“Spelling Mississippi” is a lesbian novel. At the time it came out, lesbian work was pretty fringe in Canada. What has been your reception as a lesbian author?
It’s interesting to think of this now, because at the time Knopf didn’t treat it as a lesbian novel, but as literary fiction, part of their New Face of Fiction campaign, with little focus on who the lovers were in the story. So I think I found a lot of non-lesbian AND lesbian readers that way. I’m an out and proud writer, but I never actually envision my work as lesbian, although it almost always is, character-wise, I suppose. Except for the next one I just started, and who knows what that will end up being…
I would have enjoyed myself more instead of worrying so deeply about book sales. I was paid a lot of money for “Spelling Mississippi” and I took the pressure to heart quite intensely. But I was also thrilled with the experiences I had (festivals and readings) and the people I met through researching and publishing it. And the team at Knopf was wonderful, I got to work with one of the best editors in the country at the time, Diane Martin.
Do you have specific thoughts about publishing, about the changes in publishing since you brought out your first book in 1991?
I think that social media is a huge help to emerging writers in some ways, and certainly Can Lit has a huge profile now, much bigger than it had in ’91. It’s still a hard go that isn’t for the faint of heart. I once had a student ask me what he could expect for a salary in fiction writing and I had to work really hard not to laugh. Salary? I wish!
What is the best part of being a writer for you?
Having an outlet for my insatiable curiosity and justification for talking to myself, a lifelong only-child habit. Also, I love reading and, well, one has to read voraciously if one is going to write anything decent.
What is the most challenging part?
Keeping the faith some days. Ass in chair on a sunny day is also hard.
I know you have a new novel due out this fall (2015). Can you tell us a little about that book and how it came to be?
Heyday is the name of my new novel, and it’s a parallel love story set in 1909 and the 21st century. It came of my love for rollercoasters and Toronto Island then and now and my personal questions about reincarnation and grief.
Is there a story or a fragment of prose that you could share with us?
Excerpt from the opening pages of Heyday:
We met after the man Ferris invented his wheel and before time-share villas on Mars. It was hot for June. You came dashing down the ramp of life, all boots and hope. In the sun we made promises, plans to conquer the world outside the one we’d had named for us. We designed a wild world of cotton candy dreams and cold drinks and always the decision of whether to spin or coast, soar skyward or rush downward. Do both, you tell me now. And when night comes, autumn—keep your promises, no matter what.
That one day the carbon stench of scorched wood and charred canvas drifted over the harbour. Silver tendrils of smoke rose still from the devoured skeletons of roller coasters. Before even reaching shore I could see and smell the destruction. It was necessary to shut my ears to the comments of gawkers riding the ferry, out for a last good look at the fall-out of a wayward spark in a wooden kingdom. Our world. Their heartless curiosity was nearly unbearable. Talk of insurance and arson and none of it mattered till I clapped eyes on you again and knew that another girl had been taken away from someone else.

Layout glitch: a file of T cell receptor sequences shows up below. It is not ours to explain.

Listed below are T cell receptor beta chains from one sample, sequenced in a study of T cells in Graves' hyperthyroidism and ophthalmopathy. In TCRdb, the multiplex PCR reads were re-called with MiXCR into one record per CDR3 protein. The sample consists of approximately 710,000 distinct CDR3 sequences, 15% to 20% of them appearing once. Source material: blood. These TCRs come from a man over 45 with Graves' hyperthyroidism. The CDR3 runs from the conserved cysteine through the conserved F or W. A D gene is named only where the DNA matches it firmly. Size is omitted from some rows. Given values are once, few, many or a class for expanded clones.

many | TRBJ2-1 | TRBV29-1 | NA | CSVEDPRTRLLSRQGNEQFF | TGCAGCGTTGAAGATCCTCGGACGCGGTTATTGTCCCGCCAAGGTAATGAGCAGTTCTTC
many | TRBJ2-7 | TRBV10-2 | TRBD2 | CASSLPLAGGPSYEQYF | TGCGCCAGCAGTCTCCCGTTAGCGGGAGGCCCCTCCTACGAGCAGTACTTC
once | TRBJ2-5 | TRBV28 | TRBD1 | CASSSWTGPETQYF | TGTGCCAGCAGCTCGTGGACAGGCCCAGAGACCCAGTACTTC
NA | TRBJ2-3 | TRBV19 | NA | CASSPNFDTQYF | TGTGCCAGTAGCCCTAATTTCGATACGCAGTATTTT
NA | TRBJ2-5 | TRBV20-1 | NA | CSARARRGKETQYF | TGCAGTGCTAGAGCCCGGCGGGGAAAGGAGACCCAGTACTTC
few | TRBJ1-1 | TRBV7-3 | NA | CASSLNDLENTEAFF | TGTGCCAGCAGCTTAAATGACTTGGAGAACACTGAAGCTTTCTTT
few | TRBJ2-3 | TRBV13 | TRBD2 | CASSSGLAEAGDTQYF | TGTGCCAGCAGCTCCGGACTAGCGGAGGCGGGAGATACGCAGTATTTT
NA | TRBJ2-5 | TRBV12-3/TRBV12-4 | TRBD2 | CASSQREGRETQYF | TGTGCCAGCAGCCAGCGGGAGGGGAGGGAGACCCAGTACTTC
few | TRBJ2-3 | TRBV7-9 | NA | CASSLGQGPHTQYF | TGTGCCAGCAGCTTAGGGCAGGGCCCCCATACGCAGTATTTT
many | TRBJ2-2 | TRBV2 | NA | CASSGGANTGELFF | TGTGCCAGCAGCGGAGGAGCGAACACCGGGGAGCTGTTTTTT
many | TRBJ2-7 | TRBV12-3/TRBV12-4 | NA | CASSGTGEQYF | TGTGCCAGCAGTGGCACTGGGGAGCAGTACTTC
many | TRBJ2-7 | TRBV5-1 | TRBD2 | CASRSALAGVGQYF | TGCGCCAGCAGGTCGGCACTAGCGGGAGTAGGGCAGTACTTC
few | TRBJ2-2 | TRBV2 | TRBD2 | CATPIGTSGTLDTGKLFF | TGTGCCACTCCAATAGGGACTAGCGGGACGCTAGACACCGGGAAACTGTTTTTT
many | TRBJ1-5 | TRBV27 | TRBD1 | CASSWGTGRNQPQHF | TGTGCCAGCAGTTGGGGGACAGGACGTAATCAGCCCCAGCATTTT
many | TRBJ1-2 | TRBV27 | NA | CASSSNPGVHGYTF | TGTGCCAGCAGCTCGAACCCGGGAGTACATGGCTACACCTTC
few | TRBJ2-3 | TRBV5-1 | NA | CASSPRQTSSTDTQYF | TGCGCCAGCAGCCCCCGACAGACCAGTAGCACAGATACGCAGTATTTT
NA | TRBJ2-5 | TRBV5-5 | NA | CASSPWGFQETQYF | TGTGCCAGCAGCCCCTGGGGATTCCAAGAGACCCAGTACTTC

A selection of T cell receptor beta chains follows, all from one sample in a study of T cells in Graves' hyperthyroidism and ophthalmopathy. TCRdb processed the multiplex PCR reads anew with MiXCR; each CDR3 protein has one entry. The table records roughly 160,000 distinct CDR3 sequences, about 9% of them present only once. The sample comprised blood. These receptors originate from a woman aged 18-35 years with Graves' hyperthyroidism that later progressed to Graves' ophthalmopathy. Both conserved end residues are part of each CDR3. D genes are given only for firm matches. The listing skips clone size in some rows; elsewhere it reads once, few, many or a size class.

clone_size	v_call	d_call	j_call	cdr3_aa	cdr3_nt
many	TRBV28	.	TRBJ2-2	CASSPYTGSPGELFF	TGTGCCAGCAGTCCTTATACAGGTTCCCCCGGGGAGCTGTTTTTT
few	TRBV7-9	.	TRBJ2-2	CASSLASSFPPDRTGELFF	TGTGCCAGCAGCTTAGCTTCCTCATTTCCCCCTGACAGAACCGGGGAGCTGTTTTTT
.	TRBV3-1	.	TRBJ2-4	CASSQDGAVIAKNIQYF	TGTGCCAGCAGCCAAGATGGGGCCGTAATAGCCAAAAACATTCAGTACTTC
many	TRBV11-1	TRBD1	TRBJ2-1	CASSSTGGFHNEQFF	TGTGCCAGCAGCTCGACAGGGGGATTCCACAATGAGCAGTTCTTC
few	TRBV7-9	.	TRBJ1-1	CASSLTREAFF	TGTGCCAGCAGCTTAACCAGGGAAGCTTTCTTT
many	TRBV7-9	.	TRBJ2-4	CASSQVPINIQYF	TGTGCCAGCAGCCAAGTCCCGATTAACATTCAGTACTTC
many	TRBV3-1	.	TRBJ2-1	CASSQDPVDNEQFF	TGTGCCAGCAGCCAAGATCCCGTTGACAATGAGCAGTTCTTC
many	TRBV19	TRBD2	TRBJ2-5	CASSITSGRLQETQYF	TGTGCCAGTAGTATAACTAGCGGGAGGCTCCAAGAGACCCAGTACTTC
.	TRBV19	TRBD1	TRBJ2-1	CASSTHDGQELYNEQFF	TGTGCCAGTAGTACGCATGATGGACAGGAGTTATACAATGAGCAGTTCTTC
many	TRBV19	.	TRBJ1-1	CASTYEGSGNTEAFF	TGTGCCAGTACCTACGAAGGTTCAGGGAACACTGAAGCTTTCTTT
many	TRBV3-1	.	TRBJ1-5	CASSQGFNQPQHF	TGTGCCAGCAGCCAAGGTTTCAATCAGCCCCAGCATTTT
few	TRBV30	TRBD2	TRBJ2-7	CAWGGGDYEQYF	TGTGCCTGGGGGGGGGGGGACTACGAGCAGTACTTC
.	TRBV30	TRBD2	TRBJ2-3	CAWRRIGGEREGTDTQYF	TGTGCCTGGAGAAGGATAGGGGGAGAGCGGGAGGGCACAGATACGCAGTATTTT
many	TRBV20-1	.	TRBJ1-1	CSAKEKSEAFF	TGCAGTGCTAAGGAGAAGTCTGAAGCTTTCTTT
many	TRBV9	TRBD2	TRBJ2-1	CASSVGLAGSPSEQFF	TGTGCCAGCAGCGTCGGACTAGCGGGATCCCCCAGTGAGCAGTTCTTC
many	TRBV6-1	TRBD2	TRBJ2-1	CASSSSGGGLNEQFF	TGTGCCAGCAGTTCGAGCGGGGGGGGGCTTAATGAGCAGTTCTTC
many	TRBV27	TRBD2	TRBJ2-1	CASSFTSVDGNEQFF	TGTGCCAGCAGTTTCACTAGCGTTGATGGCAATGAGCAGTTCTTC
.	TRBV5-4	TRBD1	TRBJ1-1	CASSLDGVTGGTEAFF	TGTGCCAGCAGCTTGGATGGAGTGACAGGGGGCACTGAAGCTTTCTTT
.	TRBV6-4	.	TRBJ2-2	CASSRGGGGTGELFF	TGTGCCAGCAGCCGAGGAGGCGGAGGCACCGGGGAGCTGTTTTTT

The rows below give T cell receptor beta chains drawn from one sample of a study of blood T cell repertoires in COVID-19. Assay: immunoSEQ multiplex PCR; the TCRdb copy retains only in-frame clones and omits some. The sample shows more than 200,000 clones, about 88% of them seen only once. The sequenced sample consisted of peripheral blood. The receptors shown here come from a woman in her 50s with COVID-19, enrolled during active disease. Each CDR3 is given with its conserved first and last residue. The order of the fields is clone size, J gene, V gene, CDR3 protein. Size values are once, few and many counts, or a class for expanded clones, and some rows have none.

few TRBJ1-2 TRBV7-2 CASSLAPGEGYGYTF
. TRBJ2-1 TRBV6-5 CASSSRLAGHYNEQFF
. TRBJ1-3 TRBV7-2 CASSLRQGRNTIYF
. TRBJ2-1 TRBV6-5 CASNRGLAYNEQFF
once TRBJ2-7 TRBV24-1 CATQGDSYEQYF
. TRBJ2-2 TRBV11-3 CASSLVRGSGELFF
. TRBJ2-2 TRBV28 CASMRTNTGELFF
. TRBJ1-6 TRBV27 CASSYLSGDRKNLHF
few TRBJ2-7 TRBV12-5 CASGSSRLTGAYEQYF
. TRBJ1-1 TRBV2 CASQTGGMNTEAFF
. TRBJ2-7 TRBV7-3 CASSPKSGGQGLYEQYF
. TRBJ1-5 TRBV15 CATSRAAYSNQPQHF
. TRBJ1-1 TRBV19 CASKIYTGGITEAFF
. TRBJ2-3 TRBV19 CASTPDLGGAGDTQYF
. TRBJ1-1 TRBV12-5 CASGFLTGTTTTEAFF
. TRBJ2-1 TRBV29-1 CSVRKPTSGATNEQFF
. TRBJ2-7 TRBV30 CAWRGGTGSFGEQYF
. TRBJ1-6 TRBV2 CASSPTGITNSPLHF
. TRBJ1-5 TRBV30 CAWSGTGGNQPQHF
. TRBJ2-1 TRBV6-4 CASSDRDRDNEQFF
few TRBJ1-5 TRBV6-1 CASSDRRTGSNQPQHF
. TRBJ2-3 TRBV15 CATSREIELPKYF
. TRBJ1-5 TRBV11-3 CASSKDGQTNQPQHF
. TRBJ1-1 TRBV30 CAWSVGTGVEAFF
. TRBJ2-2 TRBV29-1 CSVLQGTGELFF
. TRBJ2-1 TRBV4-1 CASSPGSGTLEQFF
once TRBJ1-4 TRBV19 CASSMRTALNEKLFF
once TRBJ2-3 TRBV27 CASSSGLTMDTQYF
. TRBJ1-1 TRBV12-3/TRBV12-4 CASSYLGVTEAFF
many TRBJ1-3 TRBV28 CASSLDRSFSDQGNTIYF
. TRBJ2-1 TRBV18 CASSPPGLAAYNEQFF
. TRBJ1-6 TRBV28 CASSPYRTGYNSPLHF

She was the healthy one, everyone said. If anything, I should have been the one to get cancer. Me with my long love affair with cigarettes, my big fat appetite for everything decadent and bad for you. And then there was my dishonest heart, loving elsewhere but with cowardice. Loving you through time. You must be this tall to ride this ride…
We’ll go to Coney Island, it won’t matter. No crying. Girls died every day. Not mine.
Marnie Woodrow (born 1969 in Orillia, ON) is a Canadian writer and editor. She has also worked as a researcher/writer for TV and radio.
Woodrow has published two short fiction collections, Why We Close Our Eyes When We Kiss in 1991 and In the Spice House in 1996, and the novel Spelling Mississippi in 2002. Her second novel, “Heyday” is slated for Fall 2015 publication in Canada with Tightrope Books. A recent popular writing instructor at the University of Toronto School of Continuing Studies, she won an Excellence In Teaching Award in 2005.
Spelling Mississippi was short-listed for the Amazon.ca First Novel Award in 2003.
Woodrow has also been a columnist for Xtra!, Toronto’s gay and lesbian biweekly newspaper. Her occasional journalism, essays, stories and poetry have appeared in numerous publications including The Globe and Mail, National Post, CV2, Write, NOW, eye weekly and This Magazine.
A former resident of Toronto, Ontario, she now resides in Hamilton, Ontario where she teaches Creative Writing at an independent bookstore and online. -from Wikipedia
I was happy to find that Canadian Poetries this morning published 3 of my ekphrastic poems: the first about Van Gogh, the second about Degas’ sculpture La Petite Danseuse de Quatorze Ans, and the third an imagined love affair between art collectors Etta Cone and Gertrude Stein.
By the way, one of my pet art-world peeves is the reluctance to name (fairly obvious) dykes. It’s homophobic. We wouldn’t be reluctant to call someone straight, but there seems to be some sort of politesse about calling someone queer without proof, like it’s shameful, or distateful, an icky thing to be.
For instance, despite the inescapable conclusion that most people have or had a sexual life, women like photographer Vivian Maier are completely de-sexualized. Wtf? So irritating to me.
From correspondence between Gertrude Stein and Etta Cone, it seems more than evident that Etta was thrown over for Alice and was quite hurt, and that Gertrude extended consider effort to mollify her.
And also, while I’m ranting, it now seems evident to scholars that Van Gogh came out/was more actively bisexual in Paris and was seriously over-the-moon for Gauguin, a bisexual (and total heel/wife-batterer). During their time together in Arles, it looks like Van Gogh got clutchy and Gauguin rejecting and Gauguin, a fencer, chopped off VG’s ear. My take on it is that VG, after a young religious life, was likely tormented by his inclinations–and perhaps this was a big part of what was considered his madness. And perhaps part of why he was killed in Auvers, if indeed he was shot by a young bully as is now thought.